• Desco
  • EMIT
  • ESD Systems.com
  • Menda Pump
  • Menda-ID
  • Protektive Pak
  • SCS
  • Smart Clock
  • Special Team
  • Statguard Flooring

ESD Superstore – Online Leader for ESD Solutions
000 Checkout

Added to your cart

You do not have any items in your shopping cart at this time.
View All cart items

  Shop from our other Desco
  Industries websites:

Desco Europe

Asia

Questions And Answers

# List All Questions Search List by Category
Question How come Common Point Ground is no longer in ANSI/ESD S20.20? Is it still required?
Answer

In ANSI/ESD S20.20-2007 Table 1, common point ground was removed as “implementing process”. I would think that it really does not fit as an implementing process; rather one can and should use a common point ground whether using Equipment Ground, Auxiliary Ground, or Equipotential Bonding.

Common Point Ground occurs many places in Handbook ESD TR20.20-2008 including:

Section 5.1.3 Basic Grounding Requirements “The first step in ensuring that everything in an EPA is at the same electrical potential is to ground all conductive components of the work area (i.e., worksurfaces, people, equipment, etc.) to the same electrical ground point. This point is called the common point ground and is defined by ANSI/ESD S6.1 as "a system or method for connecting two or more grounding conductors to the same electrical potential." Figure 12 shows the symbol that is used to identify and label this common point ground.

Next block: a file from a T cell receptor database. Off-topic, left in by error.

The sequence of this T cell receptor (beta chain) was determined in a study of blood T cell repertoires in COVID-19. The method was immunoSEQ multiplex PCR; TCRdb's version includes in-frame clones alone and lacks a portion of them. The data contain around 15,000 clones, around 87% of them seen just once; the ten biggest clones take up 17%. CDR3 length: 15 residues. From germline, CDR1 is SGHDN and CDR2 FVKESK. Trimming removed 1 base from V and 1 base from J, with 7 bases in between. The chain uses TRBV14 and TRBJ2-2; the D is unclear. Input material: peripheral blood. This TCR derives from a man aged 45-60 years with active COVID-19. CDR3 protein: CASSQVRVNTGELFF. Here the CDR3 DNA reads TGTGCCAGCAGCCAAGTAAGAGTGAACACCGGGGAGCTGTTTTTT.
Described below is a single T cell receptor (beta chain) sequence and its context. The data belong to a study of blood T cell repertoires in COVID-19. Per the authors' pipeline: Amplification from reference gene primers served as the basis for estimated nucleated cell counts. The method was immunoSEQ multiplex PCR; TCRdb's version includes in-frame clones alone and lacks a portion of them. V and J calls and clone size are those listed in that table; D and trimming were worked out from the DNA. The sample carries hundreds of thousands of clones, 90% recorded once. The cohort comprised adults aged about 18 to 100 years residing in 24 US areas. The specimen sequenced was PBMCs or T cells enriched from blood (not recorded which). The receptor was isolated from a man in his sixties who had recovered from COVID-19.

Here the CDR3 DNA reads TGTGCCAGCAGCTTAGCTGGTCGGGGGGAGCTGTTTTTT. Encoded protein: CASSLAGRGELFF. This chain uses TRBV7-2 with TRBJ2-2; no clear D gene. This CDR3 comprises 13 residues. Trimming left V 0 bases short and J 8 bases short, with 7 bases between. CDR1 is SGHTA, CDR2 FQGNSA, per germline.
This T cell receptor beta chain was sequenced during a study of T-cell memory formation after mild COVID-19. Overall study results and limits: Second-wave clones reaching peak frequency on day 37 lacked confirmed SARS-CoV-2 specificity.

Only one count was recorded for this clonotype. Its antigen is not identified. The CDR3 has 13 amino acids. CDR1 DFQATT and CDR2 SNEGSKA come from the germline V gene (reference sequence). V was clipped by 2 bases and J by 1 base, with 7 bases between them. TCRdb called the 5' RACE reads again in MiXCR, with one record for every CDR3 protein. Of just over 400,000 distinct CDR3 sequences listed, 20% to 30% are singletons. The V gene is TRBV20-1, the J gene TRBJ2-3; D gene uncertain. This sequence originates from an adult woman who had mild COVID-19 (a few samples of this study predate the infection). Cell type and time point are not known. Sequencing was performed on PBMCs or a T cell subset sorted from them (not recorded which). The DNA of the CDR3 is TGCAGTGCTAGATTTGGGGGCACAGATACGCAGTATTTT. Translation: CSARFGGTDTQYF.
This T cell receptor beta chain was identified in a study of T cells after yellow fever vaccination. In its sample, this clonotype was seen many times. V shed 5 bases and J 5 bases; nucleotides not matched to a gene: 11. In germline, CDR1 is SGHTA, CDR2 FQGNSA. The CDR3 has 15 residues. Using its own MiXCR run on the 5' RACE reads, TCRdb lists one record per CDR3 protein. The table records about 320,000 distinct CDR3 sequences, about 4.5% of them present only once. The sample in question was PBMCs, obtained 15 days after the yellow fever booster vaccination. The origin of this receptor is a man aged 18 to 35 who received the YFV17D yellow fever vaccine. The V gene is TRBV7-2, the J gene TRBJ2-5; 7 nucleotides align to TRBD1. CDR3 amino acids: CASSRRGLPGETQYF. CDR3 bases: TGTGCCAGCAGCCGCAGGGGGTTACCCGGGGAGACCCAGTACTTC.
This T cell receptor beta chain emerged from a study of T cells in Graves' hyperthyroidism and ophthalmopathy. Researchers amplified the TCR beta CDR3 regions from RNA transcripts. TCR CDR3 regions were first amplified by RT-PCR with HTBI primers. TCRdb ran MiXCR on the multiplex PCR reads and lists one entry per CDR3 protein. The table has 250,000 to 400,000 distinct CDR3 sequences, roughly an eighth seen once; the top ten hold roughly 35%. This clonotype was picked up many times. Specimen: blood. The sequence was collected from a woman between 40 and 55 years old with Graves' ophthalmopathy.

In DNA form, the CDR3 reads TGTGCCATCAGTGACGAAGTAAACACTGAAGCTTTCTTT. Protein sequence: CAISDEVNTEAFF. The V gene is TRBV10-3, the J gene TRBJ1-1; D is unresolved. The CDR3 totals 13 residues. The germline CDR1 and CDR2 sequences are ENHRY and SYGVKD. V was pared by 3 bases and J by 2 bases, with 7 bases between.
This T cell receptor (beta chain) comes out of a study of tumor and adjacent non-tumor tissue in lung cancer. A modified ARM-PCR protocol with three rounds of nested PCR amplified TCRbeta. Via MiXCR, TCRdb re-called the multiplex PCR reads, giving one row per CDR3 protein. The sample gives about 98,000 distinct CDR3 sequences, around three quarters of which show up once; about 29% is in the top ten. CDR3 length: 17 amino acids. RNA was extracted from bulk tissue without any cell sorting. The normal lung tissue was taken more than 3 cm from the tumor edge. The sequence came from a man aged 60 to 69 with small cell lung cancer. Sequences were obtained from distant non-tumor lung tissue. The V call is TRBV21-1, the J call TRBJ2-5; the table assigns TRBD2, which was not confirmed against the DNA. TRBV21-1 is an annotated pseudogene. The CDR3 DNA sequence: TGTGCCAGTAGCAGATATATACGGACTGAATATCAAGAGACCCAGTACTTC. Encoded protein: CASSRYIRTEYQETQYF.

A work area equipped with materials and equipment to limit electrostatic voltages is called an ESD protective workstation. Every element to be grounded in an ESD protective workstation is' attached or connected electrically to the same common point.
The next step in completing the ground circuit is to connect the common point ground to the AC equipment ground or an auxiliary ground, as defined in ANSI/ESD S6.1.”

Section 5.3 Protected Areas“In the broad sense, an EPA is capable of controlling static electricity on all the items that enter that work area. Personnel and other conductive or dissipative items must be electrically bonded together and attached to a common point ground terminal (or recognized bonding point) to equalize electrical potential among the items.”


From grounding standard
ANSI/ESD S6.1 “Level 2 Technical Elements: Any ESD technical element that is connected in series to common point ground or to a common connection point through another technical element.” [Grounding ANSI/ESD S6.1 section 3.0 DEFINITIONS]  Examples shown in ESD S6.1 Figure 1A are Standing Person, Chair, and Cart with Conductive Wheels all level 2 as grounded via “ESD Floor/Mat”, not directly to the Common Point Ground.

 
If you have found this Q/A useful, please rate it based on its helpfulness.
Rating Rating Rating Rating Rating
This question has been rated: 0%0%
(0% at 0 Ratings)